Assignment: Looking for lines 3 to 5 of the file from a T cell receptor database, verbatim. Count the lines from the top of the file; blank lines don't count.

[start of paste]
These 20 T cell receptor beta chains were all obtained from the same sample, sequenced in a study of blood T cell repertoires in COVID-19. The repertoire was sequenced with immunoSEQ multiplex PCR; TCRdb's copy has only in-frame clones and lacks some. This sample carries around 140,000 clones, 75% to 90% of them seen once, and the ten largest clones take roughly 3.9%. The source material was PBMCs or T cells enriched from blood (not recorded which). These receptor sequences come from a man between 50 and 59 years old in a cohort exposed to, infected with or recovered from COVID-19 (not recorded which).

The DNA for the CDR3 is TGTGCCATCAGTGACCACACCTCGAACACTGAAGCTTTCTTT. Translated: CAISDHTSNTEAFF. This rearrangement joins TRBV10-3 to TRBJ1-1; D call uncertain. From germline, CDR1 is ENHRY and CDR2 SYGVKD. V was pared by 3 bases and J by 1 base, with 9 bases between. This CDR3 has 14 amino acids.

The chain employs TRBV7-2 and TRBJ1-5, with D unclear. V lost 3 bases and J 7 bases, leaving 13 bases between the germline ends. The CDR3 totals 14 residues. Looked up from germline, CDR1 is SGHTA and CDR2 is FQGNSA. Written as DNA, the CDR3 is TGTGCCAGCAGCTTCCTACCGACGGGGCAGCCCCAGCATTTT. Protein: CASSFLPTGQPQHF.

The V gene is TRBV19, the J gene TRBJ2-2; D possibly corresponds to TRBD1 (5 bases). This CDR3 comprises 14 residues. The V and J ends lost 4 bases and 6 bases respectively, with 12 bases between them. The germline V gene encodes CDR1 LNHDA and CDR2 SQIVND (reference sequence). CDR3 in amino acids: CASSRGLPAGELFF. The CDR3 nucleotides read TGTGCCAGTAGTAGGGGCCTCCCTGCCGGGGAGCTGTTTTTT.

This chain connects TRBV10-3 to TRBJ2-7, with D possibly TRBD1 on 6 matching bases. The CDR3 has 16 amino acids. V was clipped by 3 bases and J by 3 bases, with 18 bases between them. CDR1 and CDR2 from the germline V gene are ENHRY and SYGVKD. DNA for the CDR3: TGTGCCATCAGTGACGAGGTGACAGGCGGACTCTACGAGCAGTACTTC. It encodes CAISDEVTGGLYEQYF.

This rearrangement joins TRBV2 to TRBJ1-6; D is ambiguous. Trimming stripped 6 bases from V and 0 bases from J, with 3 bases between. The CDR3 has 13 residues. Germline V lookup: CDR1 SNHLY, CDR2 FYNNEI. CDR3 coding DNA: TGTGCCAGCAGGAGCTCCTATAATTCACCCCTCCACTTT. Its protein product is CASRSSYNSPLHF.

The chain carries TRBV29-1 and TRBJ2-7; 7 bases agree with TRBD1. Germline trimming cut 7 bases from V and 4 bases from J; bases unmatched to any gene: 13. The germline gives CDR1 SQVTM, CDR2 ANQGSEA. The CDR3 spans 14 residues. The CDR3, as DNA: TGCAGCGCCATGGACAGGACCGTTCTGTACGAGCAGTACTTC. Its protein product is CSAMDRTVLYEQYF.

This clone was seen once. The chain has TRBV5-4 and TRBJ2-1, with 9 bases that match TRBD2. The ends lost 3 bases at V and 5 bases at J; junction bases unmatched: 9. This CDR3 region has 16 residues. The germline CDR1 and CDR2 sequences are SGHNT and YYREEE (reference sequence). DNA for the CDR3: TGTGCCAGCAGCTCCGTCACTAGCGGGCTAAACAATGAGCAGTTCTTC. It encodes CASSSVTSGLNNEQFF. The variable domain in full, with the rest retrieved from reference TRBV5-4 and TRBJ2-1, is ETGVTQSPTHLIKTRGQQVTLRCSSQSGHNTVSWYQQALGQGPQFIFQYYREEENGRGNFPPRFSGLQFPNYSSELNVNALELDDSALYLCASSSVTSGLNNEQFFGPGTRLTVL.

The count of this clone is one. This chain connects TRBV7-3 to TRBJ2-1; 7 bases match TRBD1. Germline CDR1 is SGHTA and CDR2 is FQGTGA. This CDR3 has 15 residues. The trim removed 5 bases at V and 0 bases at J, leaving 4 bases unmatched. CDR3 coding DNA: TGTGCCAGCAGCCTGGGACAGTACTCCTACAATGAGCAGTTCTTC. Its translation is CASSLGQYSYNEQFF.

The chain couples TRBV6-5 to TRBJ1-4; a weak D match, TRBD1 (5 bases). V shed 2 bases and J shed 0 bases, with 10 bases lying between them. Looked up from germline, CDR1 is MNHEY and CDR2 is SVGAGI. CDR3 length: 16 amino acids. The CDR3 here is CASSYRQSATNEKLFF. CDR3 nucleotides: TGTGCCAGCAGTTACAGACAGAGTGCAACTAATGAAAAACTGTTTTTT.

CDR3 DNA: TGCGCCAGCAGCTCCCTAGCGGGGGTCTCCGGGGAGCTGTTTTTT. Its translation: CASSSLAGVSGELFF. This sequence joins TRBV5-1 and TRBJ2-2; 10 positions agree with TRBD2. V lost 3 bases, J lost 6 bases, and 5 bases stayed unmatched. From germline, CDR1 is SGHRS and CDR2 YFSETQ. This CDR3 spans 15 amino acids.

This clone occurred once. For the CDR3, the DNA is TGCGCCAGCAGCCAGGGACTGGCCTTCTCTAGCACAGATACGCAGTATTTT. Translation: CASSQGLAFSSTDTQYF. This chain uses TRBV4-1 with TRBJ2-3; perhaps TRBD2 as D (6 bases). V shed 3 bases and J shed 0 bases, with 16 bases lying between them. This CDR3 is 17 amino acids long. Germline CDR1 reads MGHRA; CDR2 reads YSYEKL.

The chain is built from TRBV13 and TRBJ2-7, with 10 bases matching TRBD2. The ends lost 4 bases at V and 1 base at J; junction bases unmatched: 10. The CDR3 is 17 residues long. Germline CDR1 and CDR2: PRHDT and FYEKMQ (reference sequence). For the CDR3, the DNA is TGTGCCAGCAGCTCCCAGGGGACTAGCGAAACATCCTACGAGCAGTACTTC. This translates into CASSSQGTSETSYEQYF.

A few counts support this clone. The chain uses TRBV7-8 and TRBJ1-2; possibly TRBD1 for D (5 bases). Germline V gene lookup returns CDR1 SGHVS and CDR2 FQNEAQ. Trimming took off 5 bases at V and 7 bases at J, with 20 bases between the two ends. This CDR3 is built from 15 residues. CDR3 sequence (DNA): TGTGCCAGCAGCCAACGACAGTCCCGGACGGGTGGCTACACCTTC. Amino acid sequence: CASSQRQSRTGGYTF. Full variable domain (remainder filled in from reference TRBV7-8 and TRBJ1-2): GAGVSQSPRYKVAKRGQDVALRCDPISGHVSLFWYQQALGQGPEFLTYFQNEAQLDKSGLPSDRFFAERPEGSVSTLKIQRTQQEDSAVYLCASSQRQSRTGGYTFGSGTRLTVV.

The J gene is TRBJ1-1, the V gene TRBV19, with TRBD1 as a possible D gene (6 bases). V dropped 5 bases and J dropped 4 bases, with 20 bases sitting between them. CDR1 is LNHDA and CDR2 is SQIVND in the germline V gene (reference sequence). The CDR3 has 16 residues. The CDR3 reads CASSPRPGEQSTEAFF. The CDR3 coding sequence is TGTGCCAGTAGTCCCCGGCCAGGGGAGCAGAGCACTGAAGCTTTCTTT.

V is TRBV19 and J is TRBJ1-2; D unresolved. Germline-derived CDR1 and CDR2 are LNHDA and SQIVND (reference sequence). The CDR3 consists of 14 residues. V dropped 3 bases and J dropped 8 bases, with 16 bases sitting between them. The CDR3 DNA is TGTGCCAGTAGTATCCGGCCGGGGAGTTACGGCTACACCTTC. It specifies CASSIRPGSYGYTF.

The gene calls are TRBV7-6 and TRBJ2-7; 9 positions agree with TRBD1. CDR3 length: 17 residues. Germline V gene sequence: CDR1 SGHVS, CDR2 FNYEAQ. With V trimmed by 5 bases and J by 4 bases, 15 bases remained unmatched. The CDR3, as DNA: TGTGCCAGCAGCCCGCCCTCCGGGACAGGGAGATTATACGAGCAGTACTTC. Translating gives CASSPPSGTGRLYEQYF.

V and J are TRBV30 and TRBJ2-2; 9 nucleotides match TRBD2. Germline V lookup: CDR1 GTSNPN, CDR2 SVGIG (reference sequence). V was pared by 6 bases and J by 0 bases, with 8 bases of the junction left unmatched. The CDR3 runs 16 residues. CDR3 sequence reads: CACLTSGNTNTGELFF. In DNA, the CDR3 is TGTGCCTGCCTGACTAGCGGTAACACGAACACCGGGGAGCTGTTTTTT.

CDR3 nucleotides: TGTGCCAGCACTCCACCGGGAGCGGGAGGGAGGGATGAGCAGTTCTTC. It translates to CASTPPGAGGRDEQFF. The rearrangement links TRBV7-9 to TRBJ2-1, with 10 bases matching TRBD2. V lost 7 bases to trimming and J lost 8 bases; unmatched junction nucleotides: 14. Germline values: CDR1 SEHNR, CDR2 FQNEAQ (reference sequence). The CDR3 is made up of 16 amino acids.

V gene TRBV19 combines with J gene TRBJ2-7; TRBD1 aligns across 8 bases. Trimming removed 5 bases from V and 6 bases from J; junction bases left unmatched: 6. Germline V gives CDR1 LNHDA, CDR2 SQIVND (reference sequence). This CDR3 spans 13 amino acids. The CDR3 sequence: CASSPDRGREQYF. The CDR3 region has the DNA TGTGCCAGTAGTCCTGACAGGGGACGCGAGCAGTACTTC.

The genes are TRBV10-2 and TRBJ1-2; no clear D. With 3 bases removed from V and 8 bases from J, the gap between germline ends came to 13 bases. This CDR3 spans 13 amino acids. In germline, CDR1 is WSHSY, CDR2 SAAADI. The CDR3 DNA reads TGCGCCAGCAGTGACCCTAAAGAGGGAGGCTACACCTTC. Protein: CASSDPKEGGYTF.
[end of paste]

The chain employs TRBV7-2 and TRBJ1-5, with D unclear. V lost 3 bases and J 7 bases, leaving 13 bases between the germline ends. The CDR3 totals 14 residues. Looked up from germline, CDR1 is SGHTA and CDR2 is FQGNSA. Written as DNA, the CDR3 is TGTGCCAGCAGCTTCCTACCGACGGGGCAGCCCCAGCATTTT. Protein: CASSFLPTGQPQHF.

The V gene is TRBV19, the J gene TRBJ2-2; D possibly corresponds to TRBD1 (5 bases). This CDR3 comprises 14 residues. The V and J ends lost 4 bases and 6 bases respectively, with 12 bases between them. The germline V gene encodes CDR1 LNHDA and CDR2 SQIVND (reference sequence). CDR3 in amino acids: CASSRGLPAGELFF. The CDR3 nucleotides read TGTGCCAGTAGTAGGGGCCTCCCTGCCGGGGAGCTGTTTTTT.

This chain connects TRBV10-3 to TRBJ2-7, with D possibly TRBD1 on 6 matching bases. The CDR3 has 16 amino acids. V was clipped by 3 bases and J by 3 bases, with 18 bases between them. CDR1 and CDR2 from the germline V gene are ENHRY and SYGVKD. DNA for the CDR3: TGTGCCATCAGTGACGAGGTGACAGGCGGACTCTACGAGCAGTACTTC. It encodes CAISDEVTGGLYEQYF.